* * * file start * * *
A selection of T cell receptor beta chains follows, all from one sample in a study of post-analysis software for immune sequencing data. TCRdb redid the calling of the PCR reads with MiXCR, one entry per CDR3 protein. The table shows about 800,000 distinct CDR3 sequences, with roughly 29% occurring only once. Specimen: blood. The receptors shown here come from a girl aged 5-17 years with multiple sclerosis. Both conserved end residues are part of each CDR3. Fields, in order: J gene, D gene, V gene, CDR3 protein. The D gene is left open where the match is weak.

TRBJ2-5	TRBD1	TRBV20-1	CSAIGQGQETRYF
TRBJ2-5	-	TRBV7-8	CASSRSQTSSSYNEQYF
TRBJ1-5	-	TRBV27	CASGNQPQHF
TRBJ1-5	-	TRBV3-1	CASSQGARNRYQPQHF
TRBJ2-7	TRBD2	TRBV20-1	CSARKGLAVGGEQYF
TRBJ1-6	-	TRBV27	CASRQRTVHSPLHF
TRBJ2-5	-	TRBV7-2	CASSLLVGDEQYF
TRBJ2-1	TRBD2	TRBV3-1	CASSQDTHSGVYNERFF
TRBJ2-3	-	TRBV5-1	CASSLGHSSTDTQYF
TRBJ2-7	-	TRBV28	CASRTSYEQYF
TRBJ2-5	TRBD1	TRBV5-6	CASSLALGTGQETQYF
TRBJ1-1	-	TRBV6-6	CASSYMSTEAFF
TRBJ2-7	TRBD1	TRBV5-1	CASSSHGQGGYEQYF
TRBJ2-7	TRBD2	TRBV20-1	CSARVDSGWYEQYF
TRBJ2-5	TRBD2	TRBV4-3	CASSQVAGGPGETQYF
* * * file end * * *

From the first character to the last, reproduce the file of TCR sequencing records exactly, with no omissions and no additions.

A selection of T cell receptor beta chains follows, all from one sample in a study of post-analysis software for immune sequencing data. TCRdb redid the calling of the PCR reads with MiXCR, one entry per CDR3 protein. The table shows about 800,000 distinct CDR3 sequences, with roughly 29% occurring only once. Specimen: blood. The receptors shown here come from a girl aged 5-17 years with multiple sclerosis. Both conserved end residues are part of each CDR3. Fields, in order: J gene, D gene, V gene, CDR3 protein. The D gene is left open where the match is weak.

TRBJ2-5	TRBD1	TRBV20-1	CSAIGQGQETRYF
TRBJ2-5	-	TRBV7-8	CASSRSQTSSSYNEQYF
TRBJ1-5	-	TRBV27	CASGNQPQHF
TRBJ1-5	-	TRBV3-1	CASSQGARNRYQPQHF
TRBJ2-7	TRBD2	TRBV20-1	CSARKGLAVGGEQYF
TRBJ1-6	-	TRBV27	CASRQRTVHSPLHF
TRBJ2-5	-	TRBV7-2	CASSLLVGDEQYF
TRBJ2-1	TRBD2	TRBV3-1	CASSQDTHSGVYNERFF
TRBJ2-3	-	TRBV5-1	CASSLGHSSTDTQYF
TRBJ2-7	-	TRBV28	CASRTSYEQYF
TRBJ2-5	TRBD1	TRBV5-6	CASSLALGTGQETQYF
TRBJ1-1	-	TRBV6-6	CASSYMSTEAFF
TRBJ2-7	TRBD1	TRBV5-1	CASSSHGQGGYEQYF
TRBJ2-7	TRBD2	TRBV20-1	CSARVDSGWYEQYF
TRBJ2-5	TRBD2	TRBV4-3	CASSQVAGGPGETQYF